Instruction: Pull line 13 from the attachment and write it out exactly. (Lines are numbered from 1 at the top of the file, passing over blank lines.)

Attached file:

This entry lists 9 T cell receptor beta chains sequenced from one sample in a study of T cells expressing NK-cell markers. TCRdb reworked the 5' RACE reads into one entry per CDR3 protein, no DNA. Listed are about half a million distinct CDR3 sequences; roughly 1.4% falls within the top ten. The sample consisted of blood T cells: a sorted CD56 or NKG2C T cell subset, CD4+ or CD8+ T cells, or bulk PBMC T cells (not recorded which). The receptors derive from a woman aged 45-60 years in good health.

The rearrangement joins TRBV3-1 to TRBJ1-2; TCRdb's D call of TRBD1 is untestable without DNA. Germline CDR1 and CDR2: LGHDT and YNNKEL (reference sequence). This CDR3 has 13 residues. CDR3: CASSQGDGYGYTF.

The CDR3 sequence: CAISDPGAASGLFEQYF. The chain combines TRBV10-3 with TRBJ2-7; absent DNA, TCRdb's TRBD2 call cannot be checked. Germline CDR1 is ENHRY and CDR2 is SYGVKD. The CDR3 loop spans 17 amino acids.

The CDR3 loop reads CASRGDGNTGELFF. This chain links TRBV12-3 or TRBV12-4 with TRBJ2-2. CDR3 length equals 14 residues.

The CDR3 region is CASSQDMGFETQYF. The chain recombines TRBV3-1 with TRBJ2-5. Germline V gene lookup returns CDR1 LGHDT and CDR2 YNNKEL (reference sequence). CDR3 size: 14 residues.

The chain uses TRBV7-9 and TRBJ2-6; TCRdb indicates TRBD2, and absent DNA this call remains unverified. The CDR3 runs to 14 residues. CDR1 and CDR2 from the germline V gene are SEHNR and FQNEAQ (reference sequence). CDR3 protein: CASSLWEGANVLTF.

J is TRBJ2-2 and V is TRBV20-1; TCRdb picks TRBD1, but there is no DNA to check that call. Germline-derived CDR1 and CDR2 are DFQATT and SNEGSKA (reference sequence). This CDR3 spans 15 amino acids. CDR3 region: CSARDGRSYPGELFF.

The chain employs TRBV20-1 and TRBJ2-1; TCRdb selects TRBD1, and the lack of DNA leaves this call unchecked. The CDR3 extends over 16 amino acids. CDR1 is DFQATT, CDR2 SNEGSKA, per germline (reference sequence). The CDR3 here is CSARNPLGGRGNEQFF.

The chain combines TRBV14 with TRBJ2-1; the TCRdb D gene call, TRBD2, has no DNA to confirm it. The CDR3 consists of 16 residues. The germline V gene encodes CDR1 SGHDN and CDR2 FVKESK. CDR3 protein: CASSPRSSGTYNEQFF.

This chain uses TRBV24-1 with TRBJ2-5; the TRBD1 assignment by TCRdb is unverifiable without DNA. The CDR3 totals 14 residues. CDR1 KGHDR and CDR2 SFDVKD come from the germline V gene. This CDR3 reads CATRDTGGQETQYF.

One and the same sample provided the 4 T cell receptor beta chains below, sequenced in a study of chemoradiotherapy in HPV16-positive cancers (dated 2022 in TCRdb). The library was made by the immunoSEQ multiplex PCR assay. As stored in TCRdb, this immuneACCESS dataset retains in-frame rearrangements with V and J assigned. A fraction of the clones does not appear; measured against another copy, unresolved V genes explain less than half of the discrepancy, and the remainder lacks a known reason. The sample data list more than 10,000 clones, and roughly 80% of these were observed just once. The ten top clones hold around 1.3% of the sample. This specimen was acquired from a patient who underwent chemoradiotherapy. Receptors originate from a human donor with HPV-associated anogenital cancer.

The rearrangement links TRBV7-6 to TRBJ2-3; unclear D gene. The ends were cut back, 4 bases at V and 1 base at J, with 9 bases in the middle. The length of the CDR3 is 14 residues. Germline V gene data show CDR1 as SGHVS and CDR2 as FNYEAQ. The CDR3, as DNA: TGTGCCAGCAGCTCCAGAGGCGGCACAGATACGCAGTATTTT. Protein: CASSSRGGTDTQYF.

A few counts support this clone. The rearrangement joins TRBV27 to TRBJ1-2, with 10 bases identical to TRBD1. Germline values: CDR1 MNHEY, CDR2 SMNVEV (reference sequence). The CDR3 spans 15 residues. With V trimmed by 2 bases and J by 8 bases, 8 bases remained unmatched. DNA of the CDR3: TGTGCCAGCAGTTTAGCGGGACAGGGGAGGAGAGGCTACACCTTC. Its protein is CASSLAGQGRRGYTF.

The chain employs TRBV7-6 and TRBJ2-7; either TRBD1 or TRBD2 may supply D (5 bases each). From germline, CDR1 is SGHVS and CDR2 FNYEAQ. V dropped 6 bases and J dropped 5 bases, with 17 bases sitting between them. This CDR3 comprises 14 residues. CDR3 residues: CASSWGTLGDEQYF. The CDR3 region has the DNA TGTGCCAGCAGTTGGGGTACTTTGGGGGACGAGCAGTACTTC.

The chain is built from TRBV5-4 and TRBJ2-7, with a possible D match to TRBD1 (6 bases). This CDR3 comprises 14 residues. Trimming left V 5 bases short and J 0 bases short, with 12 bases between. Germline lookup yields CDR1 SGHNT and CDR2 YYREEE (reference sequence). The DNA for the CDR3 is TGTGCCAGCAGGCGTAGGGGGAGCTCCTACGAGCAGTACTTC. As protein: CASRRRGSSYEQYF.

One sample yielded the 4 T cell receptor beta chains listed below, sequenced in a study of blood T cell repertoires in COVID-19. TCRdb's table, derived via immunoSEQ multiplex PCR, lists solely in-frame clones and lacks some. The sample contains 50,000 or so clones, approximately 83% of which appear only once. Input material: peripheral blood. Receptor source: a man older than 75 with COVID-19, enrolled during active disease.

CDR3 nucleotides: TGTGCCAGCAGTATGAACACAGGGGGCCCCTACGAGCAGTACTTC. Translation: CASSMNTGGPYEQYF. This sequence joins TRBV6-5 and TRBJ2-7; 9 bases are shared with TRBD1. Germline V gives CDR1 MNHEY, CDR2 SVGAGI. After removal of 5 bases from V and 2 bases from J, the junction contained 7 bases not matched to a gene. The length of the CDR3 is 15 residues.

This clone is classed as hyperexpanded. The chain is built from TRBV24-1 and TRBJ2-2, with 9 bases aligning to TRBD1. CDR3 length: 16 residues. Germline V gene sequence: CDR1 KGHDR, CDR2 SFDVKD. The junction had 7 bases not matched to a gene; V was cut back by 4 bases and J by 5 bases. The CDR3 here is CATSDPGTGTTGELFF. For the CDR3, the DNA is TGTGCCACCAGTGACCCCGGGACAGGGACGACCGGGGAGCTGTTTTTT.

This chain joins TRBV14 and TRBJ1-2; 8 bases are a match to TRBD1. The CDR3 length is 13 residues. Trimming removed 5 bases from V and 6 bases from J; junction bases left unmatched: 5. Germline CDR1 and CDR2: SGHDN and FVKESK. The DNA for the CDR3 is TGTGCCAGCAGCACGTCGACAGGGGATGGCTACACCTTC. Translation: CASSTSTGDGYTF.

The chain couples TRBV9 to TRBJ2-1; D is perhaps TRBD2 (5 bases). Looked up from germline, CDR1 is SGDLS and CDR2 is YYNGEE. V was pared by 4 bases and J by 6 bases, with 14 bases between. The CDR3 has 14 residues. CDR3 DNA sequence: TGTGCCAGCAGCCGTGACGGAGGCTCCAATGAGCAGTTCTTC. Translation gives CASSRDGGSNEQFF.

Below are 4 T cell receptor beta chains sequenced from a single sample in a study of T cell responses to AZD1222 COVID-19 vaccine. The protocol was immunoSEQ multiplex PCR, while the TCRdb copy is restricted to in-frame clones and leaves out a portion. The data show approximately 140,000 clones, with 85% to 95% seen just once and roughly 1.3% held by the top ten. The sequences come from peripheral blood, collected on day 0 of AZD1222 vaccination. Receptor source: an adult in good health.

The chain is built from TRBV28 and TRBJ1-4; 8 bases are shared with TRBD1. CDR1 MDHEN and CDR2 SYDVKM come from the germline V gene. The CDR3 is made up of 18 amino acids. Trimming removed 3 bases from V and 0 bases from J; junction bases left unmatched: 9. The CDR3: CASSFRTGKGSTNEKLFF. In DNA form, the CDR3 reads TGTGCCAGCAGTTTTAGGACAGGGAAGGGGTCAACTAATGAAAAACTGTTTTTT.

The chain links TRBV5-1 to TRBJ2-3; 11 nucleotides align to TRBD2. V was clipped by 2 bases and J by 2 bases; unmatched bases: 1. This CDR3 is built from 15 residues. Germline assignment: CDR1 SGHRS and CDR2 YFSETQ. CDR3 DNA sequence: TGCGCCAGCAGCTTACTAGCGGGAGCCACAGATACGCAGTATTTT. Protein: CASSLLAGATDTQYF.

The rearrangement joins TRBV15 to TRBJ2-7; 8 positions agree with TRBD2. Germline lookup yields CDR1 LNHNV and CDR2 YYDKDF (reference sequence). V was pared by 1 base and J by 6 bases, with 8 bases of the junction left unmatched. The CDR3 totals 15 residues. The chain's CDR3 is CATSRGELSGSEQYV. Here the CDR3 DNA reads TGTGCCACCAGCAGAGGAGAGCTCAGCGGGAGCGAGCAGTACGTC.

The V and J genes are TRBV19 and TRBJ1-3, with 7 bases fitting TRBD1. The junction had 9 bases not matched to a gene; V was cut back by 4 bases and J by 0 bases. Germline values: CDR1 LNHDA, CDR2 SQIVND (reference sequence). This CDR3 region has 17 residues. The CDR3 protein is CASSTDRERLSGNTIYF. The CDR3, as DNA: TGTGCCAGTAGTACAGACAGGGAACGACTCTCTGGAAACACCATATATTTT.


A few counts support this clone. The rearrangement joins TRBV27 to TRBJ1-2, with 10 bases identical to TRBD1. Germline values: CDR1 MNHEY, CDR2 SMNVEV (reference sequence). The CDR3 spans 15 residues. With V trimmed by 2 bases and J by 8 bases, 8 bases remained unmatched. DNA of the CDR3: TGTGCCAGCAGTTTAGCGGGACAGGGGAGGAGAGGCTACACCTTC. Its protein is CASSLAGQGRRGYTF.